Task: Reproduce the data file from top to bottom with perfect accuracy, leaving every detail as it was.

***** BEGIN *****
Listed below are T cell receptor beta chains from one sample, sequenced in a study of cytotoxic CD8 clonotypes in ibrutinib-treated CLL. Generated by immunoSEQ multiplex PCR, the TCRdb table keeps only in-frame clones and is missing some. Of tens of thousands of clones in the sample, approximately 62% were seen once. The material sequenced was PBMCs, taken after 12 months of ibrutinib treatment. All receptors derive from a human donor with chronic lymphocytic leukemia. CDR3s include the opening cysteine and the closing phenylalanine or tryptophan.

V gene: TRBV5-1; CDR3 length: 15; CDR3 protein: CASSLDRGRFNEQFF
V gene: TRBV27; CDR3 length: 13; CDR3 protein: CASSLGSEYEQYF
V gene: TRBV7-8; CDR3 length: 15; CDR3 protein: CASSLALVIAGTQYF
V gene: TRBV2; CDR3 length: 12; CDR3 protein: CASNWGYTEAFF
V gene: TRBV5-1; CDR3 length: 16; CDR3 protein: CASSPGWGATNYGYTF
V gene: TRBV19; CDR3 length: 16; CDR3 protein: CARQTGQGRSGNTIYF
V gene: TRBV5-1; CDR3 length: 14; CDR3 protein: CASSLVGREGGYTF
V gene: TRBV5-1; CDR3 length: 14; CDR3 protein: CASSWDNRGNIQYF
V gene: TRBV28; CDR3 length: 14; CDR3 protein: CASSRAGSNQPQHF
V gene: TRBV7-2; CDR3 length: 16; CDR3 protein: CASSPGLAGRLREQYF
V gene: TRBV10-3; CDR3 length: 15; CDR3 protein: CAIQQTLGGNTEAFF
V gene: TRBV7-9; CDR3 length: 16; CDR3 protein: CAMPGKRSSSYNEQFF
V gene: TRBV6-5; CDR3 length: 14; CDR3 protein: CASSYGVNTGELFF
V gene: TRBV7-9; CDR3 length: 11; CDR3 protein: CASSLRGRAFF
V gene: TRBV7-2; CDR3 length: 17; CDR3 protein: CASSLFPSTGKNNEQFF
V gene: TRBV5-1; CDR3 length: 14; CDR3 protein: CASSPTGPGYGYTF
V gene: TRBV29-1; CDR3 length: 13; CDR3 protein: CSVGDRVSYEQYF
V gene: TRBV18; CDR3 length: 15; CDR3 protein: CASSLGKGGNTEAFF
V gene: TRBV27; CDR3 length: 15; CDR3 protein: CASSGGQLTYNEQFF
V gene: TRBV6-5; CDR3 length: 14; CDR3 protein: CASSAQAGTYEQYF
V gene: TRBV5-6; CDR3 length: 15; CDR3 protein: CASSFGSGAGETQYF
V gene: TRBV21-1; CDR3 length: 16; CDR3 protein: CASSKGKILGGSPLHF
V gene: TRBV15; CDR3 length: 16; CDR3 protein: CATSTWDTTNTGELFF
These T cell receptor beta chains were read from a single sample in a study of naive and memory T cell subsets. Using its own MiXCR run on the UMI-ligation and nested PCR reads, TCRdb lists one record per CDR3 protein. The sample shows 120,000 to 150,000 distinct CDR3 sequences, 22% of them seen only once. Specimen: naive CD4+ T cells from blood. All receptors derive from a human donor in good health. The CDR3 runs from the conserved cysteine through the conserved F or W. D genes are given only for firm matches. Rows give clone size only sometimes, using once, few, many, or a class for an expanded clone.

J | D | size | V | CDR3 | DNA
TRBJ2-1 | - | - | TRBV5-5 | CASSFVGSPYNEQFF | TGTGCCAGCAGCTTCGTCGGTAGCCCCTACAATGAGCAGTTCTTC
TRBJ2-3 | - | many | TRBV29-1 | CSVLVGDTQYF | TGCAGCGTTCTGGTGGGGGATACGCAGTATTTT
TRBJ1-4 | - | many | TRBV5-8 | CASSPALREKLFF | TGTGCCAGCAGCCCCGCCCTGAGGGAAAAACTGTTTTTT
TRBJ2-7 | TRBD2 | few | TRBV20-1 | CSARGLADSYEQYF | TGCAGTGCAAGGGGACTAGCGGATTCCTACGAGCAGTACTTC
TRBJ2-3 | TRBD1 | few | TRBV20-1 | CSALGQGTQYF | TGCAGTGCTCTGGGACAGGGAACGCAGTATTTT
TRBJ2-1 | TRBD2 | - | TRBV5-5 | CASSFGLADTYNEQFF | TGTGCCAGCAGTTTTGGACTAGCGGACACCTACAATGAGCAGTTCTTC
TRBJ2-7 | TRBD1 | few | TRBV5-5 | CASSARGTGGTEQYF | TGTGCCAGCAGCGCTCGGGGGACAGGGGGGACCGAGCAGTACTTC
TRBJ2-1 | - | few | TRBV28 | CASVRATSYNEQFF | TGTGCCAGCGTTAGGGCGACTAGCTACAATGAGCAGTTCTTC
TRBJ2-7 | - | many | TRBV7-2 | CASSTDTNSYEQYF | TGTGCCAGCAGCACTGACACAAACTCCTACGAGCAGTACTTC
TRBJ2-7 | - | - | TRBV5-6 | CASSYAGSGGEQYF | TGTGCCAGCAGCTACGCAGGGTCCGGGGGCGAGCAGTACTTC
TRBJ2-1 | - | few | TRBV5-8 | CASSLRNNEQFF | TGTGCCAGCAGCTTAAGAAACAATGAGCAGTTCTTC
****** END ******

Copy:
Listed below are T cell receptor beta chains from one sample, sequenced in a study of cytotoxic CD8 clonotypes in ibrutinib-treated CLL. Generated by immunoSEQ multiplex PCR, the TCRdb table keeps only in-frame clones and is missing some. Of tens of thousands of clones in the sample, approximately 62% were seen once. The material sequenced was PBMCs, taken after 12 months of ibrutinib treatment. All receptors derive from a human donor with chronic lymphocytic leukemia. CDR3s include the opening cysteine and the closing phenylalanine or tryptophan.

V gene: TRBV5-1; CDR3 length: 15; CDR3 protein: CASSLDRGRFNEQFF
V gene: TRBV27; CDR3 length: 13; CDR3 protein: CASSLGSEYEQYF
V gene: TRBV7-8; CDR3 length: 15; CDR3 protein: CASSLALVIAGTQYF
V gene: TRBV2; CDR3 length: 12; CDR3 protein: CASNWGYTEAFF
V gene: TRBV5-1; CDR3 length: 16; CDR3 protein: CASSPGWGATNYGYTF
V gene: TRBV19; CDR3 length: 16; CDR3 protein: CARQTGQGRSGNTIYF
V gene: TRBV5-1; CDR3 length: 14; CDR3 protein: CASSLVGREGGYTF
V gene: TRBV5-1; CDR3 length: 14; CDR3 protein: CASSWDNRGNIQYF
V gene: TRBV28; CDR3 length: 14; CDR3 protein: CASSRAGSNQPQHF
V gene: TRBV7-2; CDR3 length: 16; CDR3 protein: CASSPGLAGRLREQYF
V gene: TRBV10-3; CDR3 length: 15; CDR3 protein: CAIQQTLGGNTEAFF
V gene: TRBV7-9; CDR3 length: 16; CDR3 protein: CAMPGKRSSSYNEQFF
V gene: TRBV6-5; CDR3 length: 14; CDR3 protein: CASSYGVNTGELFF
V gene: TRBV7-9; CDR3 length: 11; CDR3 protein: CASSLRGRAFF
V gene: TRBV7-2; CDR3 length: 17; CDR3 protein: CASSLFPSTGKNNEQFF
V gene: TRBV5-1; CDR3 length: 14; CDR3 protein: CASSPTGPGYGYTF
V gene: TRBV29-1; CDR3 length: 13; CDR3 protein: CSVGDRVSYEQYF
V gene: TRBV18; CDR3 length: 15; CDR3 protein: CASSLGKGGNTEAFF
V gene: TRBV27; CDR3 length: 15; CDR3 protein: CASSGGQLTYNEQFF
V gene: TRBV6-5; CDR3 length: 14; CDR3 protein: CASSAQAGTYEQYF
V gene: TRBV5-6; CDR3 length: 15; CDR3 protein: CASSFGSGAGETQYF
V gene: TRBV21-1; CDR3 length: 16; CDR3 protein: CASSKGKILGGSPLHF
V gene: TRBV15; CDR3 length: 16; CDR3 protein: CATSTWDTTNTGELFF
These T cell receptor beta chains were read from a single sample in a study of naive and memory T cell subsets. Using its own MiXCR run on the UMI-ligation and nested PCR reads, TCRdb lists one record per CDR3 protein. The sample shows 120,000 to 150,000 distinct CDR3 sequences, 22% of them seen only once. Specimen: naive CD4+ T cells from blood. All receptors derive from a human donor in good health. The CDR3 runs from the conserved cysteine through the conserved F or W. D genes are given only for firm matches. Rows give clone size only sometimes, using once, few, many, or a class for an expanded clone.

J | D | size | V | CDR3 | DNA
TRBJ2-1 | - | - | TRBV5-5 | CASSFVGSPYNEQFF | TGTGCCAGCAGCTTCGTCGGTAGCCCCTACAATGAGCAGTTCTTC
TRBJ2-3 | - | many | TRBV29-1 | CSVLVGDTQYF | TGCAGCGTTCTGGTGGGGGATACGCAGTATTTT
TRBJ1-4 | - | many | TRBV5-8 | CASSPALREKLFF | TGTGCCAGCAGCCCCGCCCTGAGGGAAAAACTGTTTTTT
TRBJ2-7 | TRBD2 | few | TRBV20-1 | CSARGLADSYEQYF | TGCAGTGCAAGGGGACTAGCGGATTCCTACGAGCAGTACTTC
TRBJ2-3 | TRBD1 | few | TRBV20-1 | CSALGQGTQYF | TGCAGTGCTCTGGGACAGGGAACGCAGTATTTT
TRBJ2-1 | TRBD2 | - | TRBV5-5 | CASSFGLADTYNEQFF | TGTGCCAGCAGTTTTGGACTAGCGGACACCTACAATGAGCAGTTCTTC
TRBJ2-7 | TRBD1 | few | TRBV5-5 | CASSARGTGGTEQYF | TGTGCCAGCAGCGCTCGGGGGACAGGGGGGACCGAGCAGTACTTC
TRBJ2-1 | - | few | TRBV28 | CASVRATSYNEQFF | TGTGCCAGCGTTAGGGCGACTAGCTACAATGAGCAGTTCTTC
TRBJ2-7 | - | many | TRBV7-2 | CASSTDTNSYEQYF | TGTGCCAGCAGCACTGACACAAACTCCTACGAGCAGTACTTC
TRBJ2-7 | - | - | TRBV5-6 | CASSYAGSGGEQYF | TGTGCCAGCAGCTACGCAGGGTCCGGGGGCGAGCAGTACTTC
TRBJ2-1 | - | few | TRBV5-8 | CASSLRNNEQFF | TGTGCCAGCAGCTTAAGAAACAATGAGCAGTTCTTC